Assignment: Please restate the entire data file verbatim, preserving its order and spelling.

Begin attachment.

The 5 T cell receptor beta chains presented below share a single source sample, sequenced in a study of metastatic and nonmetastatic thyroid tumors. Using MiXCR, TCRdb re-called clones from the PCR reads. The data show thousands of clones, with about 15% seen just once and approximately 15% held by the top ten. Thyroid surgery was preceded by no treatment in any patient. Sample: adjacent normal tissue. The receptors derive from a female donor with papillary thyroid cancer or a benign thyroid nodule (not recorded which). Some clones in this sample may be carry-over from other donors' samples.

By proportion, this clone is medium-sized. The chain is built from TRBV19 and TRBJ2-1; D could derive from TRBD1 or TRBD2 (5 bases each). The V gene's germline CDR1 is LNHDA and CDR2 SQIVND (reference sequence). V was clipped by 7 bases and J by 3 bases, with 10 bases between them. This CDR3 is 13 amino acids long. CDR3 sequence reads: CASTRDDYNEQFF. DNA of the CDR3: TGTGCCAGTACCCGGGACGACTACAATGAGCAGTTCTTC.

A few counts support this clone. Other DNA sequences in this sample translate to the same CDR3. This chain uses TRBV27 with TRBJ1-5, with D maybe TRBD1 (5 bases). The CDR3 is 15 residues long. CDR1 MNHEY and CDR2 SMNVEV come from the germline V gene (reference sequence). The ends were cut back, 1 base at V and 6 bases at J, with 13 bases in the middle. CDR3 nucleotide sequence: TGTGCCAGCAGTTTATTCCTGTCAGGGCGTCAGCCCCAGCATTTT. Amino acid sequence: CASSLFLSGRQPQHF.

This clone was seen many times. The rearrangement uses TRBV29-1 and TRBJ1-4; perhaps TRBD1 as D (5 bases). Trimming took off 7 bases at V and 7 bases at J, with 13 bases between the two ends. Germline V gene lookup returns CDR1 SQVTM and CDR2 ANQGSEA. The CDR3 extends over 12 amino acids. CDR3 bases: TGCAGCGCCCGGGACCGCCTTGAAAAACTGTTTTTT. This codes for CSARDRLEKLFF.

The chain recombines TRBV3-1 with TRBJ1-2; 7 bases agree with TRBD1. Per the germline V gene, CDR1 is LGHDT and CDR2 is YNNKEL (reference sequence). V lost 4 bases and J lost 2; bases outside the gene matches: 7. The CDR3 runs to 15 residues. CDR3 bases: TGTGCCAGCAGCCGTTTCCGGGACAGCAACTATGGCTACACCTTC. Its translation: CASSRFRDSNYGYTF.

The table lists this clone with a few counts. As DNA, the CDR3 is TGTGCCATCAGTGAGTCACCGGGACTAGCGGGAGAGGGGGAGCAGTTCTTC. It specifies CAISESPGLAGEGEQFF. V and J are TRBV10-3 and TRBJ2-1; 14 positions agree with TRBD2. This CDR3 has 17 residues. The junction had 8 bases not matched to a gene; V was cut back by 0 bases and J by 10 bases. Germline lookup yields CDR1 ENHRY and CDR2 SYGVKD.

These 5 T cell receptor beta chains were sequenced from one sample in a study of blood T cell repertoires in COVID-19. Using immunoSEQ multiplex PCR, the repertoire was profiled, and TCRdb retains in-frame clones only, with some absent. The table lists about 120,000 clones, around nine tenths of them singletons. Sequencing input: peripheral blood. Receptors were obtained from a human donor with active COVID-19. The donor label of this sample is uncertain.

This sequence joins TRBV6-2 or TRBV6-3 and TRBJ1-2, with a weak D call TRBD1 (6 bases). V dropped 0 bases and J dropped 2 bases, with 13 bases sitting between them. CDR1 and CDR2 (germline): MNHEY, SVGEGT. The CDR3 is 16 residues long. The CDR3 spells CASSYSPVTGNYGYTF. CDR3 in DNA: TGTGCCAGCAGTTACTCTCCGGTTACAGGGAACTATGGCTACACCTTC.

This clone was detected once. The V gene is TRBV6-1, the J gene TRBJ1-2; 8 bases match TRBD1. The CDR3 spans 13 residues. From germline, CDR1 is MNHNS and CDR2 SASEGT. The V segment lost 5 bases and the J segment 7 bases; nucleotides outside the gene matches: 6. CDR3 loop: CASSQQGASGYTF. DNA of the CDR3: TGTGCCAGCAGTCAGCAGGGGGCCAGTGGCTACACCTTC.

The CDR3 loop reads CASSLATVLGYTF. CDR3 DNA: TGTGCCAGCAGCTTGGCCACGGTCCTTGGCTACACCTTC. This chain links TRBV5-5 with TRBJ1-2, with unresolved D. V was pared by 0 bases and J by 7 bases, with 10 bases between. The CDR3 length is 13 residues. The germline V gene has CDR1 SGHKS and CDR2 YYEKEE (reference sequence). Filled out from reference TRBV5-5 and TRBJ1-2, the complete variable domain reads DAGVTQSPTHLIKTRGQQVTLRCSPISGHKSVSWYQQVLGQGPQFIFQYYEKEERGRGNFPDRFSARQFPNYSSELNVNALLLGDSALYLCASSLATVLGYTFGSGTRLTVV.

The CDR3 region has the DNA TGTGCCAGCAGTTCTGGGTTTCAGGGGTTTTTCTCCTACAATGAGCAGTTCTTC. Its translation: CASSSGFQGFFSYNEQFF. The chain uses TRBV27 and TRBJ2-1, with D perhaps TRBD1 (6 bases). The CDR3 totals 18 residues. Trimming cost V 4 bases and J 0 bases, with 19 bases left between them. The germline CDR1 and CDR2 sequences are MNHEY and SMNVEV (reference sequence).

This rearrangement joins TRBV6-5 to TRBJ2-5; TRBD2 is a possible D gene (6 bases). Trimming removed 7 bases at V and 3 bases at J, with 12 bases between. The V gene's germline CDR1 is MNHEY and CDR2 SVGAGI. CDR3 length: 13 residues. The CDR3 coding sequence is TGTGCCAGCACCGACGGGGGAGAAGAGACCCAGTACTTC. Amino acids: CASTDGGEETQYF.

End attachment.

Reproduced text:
The 5 T cell receptor beta chains presented below share a single source sample, sequenced in a study of metastatic and nonmetastatic thyroid tumors. Using MiXCR, TCRdb re-called clones from the PCR reads. The data show thousands of clones, with about 15% seen just once and approximately 15% held by the top ten. Thyroid surgery was preceded by no treatment in any patient. Sample: adjacent normal tissue. The receptors derive from a female donor with papillary thyroid cancer or a benign thyroid nodule (not recorded which). Some clones in this sample may be carry-over from other donors' samples.

By proportion, this clone is medium-sized. The chain is built from TRBV19 and TRBJ2-1; D could derive from TRBD1 or TRBD2 (5 bases each). The V gene's germline CDR1 is LNHDA and CDR2 SQIVND (reference sequence). V was clipped by 7 bases and J by 3 bases, with 10 bases between them. This CDR3 is 13 amino acids long. CDR3 sequence reads: CASTRDDYNEQFF. DNA of the CDR3: TGTGCCAGTACCCGGGACGACTACAATGAGCAGTTCTTC.

A few counts support this clone. Other DNA sequences in this sample translate to the same CDR3. This chain uses TRBV27 with TRBJ1-5, with D maybe TRBD1 (5 bases). The CDR3 is 15 residues long. CDR1 MNHEY and CDR2 SMNVEV come from the germline V gene (reference sequence). The ends were cut back, 1 base at V and 6 bases at J, with 13 bases in the middle. CDR3 nucleotide sequence: TGTGCCAGCAGTTTATTCCTGTCAGGGCGTCAGCCCCAGCATTTT. Amino acid sequence: CASSLFLSGRQPQHF.

This clone was seen many times. The rearrangement uses TRBV29-1 and TRBJ1-4; perhaps TRBD1 as D (5 bases). Trimming took off 7 bases at V and 7 bases at J, with 13 bases between the two ends. Germline V gene lookup returns CDR1 SQVTM and CDR2 ANQGSEA. The CDR3 extends over 12 amino acids. CDR3 bases: TGCAGCGCCCGGGACCGCCTTGAAAAACTGTTTTTT. This codes for CSARDRLEKLFF.

The chain recombines TRBV3-1 with TRBJ1-2; 7 bases agree with TRBD1. Per the germline V gene, CDR1 is LGHDT and CDR2 is YNNKEL (reference sequence). V lost 4 bases and J lost 2; bases outside the gene matches: 7. The CDR3 runs to 15 residues. CDR3 bases: TGTGCCAGCAGCCGTTTCCGGGACAGCAACTATGGCTACACCTTC. Its translation: CASSRFRDSNYGYTF.

The table lists this clone with a few counts. As DNA, the CDR3 is TGTGCCATCAGTGAGTCACCGGGACTAGCGGGAGAGGGGGAGCAGTTCTTC. It specifies CAISESPGLAGEGEQFF. V and J are TRBV10-3 and TRBJ2-1; 14 positions agree with TRBD2. This CDR3 has 17 residues. The junction had 8 bases not matched to a gene; V was cut back by 0 bases and J by 10 bases. Germline lookup yields CDR1 ENHRY and CDR2 SYGVKD.

These 5 T cell receptor beta chains were sequenced from one sample in a study of blood T cell repertoires in COVID-19. Using immunoSEQ multiplex PCR, the repertoire was profiled, and TCRdb retains in-frame clones only, with some absent. The table lists about 120,000 clones, around nine tenths of them singletons. Sequencing input: peripheral blood. Receptors were obtained from a human donor with active COVID-19. The donor label of this sample is uncertain.

This sequence joins TRBV6-2 or TRBV6-3 and TRBJ1-2, with a weak D call TRBD1 (6 bases). V dropped 0 bases and J dropped 2 bases, with 13 bases sitting between them. CDR1 and CDR2 (germline): MNHEY, SVGEGT. The CDR3 is 16 residues long. The CDR3 spells CASSYSPVTGNYGYTF. CDR3 in DNA: TGTGCCAGCAGTTACTCTCCGGTTACAGGGAACTATGGCTACACCTTC.

This clone was detected once. The V gene is TRBV6-1, the J gene TRBJ1-2; 8 bases match TRBD1. The CDR3 spans 13 residues. From germline, CDR1 is MNHNS and CDR2 SASEGT. The V segment lost 5 bases and the J segment 7 bases; nucleotides outside the gene matches: 6. CDR3 loop: CASSQQGASGYTF. DNA of the CDR3: TGTGCCAGCAGTCAGCAGGGGGCCAGTGGCTACACCTTC.

The CDR3 loop reads CASSLATVLGYTF. CDR3 DNA: TGTGCCAGCAGCTTGGCCACGGTCCTTGGCTACACCTTC. This chain links TRBV5-5 with TRBJ1-2, with unresolved D. V was pared by 0 bases and J by 7 bases, with 10 bases between. The CDR3 length is 13 residues. The germline V gene has CDR1 SGHKS and CDR2 YYEKEE (reference sequence). Filled out from reference TRBV5-5 and TRBJ1-2, the complete variable domain reads DAGVTQSPTHLIKTRGQQVTLRCSPISGHKSVSWYQQVLGQGPQFIFQYYEKEERGRGNFPDRFSARQFPNYSSELNVNALLLGDSALYLCASSLATVLGYTFGSGTRLTVV.

The CDR3 region has the DNA TGTGCCAGCAGTTCTGGGTTTCAGGGGTTTTTCTCCTACAATGAGCAGTTCTTC. Its translation: CASSSGFQGFFSYNEQFF. The chain uses TRBV27 and TRBJ2-1, with D perhaps TRBD1 (6 bases). The CDR3 totals 18 residues. Trimming cost V 4 bases and J 0 bases, with 19 bases left between them. The germline CDR1 and CDR2 sequences are MNHEY and SMNVEV (reference sequence).

This rearrangement joins TRBV6-5 to TRBJ2-5; TRBD2 is a possible D gene (6 bases). Trimming removed 7 bases at V and 3 bases at J, with 12 bases between. The V gene's germline CDR1 is MNHEY and CDR2 SVGAGI. CDR3 length: 13 residues. The CDR3 coding sequence is TGTGCCAGCACCGACGGGGGAGAAGAGACCCAGTACTTC. Amino acids: CASTDGGEETQYF.